It marks the second straight fight Pacquiao has weighed 147 pounds, the division limit. Before his June bout with Timothy Bradley — a highly controversial loss that cost him the WBO welterweight championship and rendered Saturday’s bout with Marquez a non-title fight — the 33-year-old Filipino had always come in comfortably under the limits for fights at welterweight or above.

    Even when he fought Antonio Margarito for the super welterweight title at a contracted limit of 150 pounds, Pacquiao weighed in at 144.6. As trainer Freddie Roach explained it, preserving Pacquiao’s speed took precedent over a few extra pounds of muscle.

    Pacquiao, a sitting congressman in the Philippines who is running for vice-governor of Sarangani province in May, voiced his concerns about the effects of Typhoon Bopha, the strengthening storm that’s already responsible for at least 500 deaths in his homeland.

    “This fight is dedicated to those fans,” the eight-division champion said.

    The weigh-in came hours after Top Rank CEO Bob Arum announced the fight was an official sellout, generating a live gate of $10.5 million.

    – Bryan Armen Graham


  • Published On Dec 07, 2012
  • Here come da judges: Everything you need to know about the people who will probably decide Pacquaio-Marquez IV

    Decrease fontDecrease font
    Enlarge fontEnlarge font
    Adelaide Byrd, Steve Weisfeld and John Keane (from left to right) are the three judges charged with scoring Saturday's Pacquiao-Marquez fight. (boxrec.com/AP)

    Adelaide Byrd, Steve Weisfeld and John Keane (from left to right) are the ringside judges for Saturday’s Pacquiao-Marquez fight. (boxrec.com/AP)

    That, after all, is how the previous three installments were decided. Pacquiao and Marquez have fought 36 rounds, with just seven points separating them on the nine scorecards. Their first meeting — a draw — would have been a split-decision win for either fighter if judge Bert Clements had scored any one round differently. Pacquiao’s split-decision win in the second fight would have gone to Marquez if he’d won just one more round on Tom Miller’s card. And Pacquiao’s controversial majority-decision victory last November would have been a majority draw if Dave Moretti had given one more round to Marquez.

    I’m talking close.

    What follows — a refresher course for veteran fight fans, a primer for neophytes — contains everything you need to know about the three people who will probably decide the winner of Saturday’s fight.

    Who are the judges?

    Adelaide Byrd from Las Vegas, Steve Weisfeld from New Jersey, and John Keane from England.

    What will they be looking for?

    The four scoring criteria are clean punching (power versus quantity), effective aggressiveness, ring generalship and defense. However, judges in Nevada have a track record of rewarding punch volume, a philosophical point laid bare when Timothy Bradley won a highly controversial decision over Manny Pacquiao in May. Bradley threw more punches than Pacquiao — that he connected with far less frequency proved inconsequential to the judges, who aren’t privy to the punch stats you see at home and at times can’t see whether a punch lands flush or not.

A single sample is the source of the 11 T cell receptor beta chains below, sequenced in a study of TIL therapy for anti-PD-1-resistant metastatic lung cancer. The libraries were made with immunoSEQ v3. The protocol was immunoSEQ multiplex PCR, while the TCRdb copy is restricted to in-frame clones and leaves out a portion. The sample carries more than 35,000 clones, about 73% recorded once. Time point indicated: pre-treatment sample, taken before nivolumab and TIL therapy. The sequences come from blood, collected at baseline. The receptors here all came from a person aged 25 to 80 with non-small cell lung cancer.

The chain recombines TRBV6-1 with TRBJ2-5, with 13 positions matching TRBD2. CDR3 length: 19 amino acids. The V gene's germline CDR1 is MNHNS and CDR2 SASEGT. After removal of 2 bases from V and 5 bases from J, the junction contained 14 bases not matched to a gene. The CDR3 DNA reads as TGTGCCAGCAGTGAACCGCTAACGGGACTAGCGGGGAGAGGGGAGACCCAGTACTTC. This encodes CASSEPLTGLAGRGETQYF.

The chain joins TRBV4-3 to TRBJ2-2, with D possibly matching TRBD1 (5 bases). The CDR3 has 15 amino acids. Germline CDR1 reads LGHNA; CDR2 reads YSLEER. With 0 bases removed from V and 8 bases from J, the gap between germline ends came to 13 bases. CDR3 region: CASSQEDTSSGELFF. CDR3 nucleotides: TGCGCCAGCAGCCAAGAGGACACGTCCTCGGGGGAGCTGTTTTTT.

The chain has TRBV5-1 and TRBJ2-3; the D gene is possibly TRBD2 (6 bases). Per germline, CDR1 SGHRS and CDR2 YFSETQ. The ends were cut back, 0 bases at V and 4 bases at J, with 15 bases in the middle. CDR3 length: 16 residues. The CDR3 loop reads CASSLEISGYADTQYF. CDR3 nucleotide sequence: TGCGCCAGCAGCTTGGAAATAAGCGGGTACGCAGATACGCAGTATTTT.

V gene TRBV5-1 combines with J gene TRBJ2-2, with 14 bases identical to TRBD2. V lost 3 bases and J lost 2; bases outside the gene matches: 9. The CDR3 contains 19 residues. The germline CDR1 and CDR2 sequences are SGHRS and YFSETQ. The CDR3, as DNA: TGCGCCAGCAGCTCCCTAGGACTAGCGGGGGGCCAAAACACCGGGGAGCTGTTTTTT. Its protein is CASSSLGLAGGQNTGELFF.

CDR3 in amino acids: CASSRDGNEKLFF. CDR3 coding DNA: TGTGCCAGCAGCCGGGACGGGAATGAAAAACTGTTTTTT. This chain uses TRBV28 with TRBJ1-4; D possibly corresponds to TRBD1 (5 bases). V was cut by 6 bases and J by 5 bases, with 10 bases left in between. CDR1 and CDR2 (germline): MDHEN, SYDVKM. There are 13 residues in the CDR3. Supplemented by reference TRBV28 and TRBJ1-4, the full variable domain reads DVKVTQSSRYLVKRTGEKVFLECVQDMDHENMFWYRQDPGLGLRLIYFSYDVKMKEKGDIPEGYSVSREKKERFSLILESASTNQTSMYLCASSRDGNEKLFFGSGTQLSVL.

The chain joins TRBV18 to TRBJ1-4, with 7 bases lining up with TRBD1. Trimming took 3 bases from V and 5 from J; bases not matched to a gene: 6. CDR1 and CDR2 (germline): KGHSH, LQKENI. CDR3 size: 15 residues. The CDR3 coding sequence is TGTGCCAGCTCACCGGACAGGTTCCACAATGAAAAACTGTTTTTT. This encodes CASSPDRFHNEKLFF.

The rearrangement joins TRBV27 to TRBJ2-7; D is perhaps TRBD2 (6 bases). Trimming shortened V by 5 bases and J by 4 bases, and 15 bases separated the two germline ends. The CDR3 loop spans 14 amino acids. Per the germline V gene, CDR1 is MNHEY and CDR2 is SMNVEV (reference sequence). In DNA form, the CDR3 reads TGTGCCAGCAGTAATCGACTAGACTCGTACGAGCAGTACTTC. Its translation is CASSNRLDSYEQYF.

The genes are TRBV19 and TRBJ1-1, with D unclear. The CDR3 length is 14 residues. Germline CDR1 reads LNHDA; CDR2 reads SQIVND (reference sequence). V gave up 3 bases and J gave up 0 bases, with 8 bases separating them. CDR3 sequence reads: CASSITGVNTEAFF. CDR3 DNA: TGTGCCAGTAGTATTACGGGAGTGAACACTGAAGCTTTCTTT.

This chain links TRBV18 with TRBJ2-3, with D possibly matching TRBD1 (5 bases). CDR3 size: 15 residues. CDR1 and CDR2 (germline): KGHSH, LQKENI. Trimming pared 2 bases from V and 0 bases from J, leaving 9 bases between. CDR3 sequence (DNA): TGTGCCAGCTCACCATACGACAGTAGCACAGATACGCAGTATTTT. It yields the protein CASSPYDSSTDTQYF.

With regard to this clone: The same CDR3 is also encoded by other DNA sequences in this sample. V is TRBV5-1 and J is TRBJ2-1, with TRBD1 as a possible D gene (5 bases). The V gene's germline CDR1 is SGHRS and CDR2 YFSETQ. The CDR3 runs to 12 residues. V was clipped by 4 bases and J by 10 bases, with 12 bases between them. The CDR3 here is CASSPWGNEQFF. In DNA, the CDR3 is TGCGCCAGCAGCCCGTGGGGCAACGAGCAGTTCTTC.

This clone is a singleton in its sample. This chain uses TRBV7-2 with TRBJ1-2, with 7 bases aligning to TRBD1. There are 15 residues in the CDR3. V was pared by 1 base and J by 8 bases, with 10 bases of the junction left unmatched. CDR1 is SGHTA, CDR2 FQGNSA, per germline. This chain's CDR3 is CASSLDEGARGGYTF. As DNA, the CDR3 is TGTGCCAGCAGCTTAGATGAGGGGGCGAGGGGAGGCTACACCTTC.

“The biggest misconception is you don’t score a fight as a whole, you score it round by round,” says Keith Kizer, executive director of the Nevada State Athletic Commission. “Every round is a self-contained entity. You judge the first round as if it’s the only round, and then you judge each additional round as if it’s the first round of the fight. A close fight can be scored 12 rounds to zero.”

    How does one become a judge?

    The Nevada commission has around 15 licensed judges. Other states have as many as 100, but Kizer prefers to maintain a smaller pool so they’re kept busy and in form. The state hosts about 40 boxing cards per year, with most judges working about three-quarters of those.

    Most judges work their way up through the amateur circuit, not unlike an NFL referee that comes up through the high-school and college ranks. When there’s an opening, Kizer will meet with the commission and identify several candidates who have shown both skill and professionalism. Both Kizer and the chairman will “shadow-judge” the candidates at smaller events, not only reviewing their scores but to observe how they act. Judges from other states who move to Nevada — even decorated ones — are subject to the same scrutiny.

    Since none of them do it for the money — Kizer says the top judges make about $20,000 per year — nearly all of them have day jobs or are retired. The evaluation process is constant and ongoing: “At least card by card, if not round by round,” Kizer says.

    How were the judges chosen for Saturday’s fight?

    Kizer tries to avoid selecting the same judges for rematches, which left him with very few choices for Saturday’s fourth installment. He uses boxrec.com — the comprehensive boxing records website — to see how certain judges from outside Nevada scored certain fights or handled given situations. This independent research includes reaching out to his counterparts from other commissions.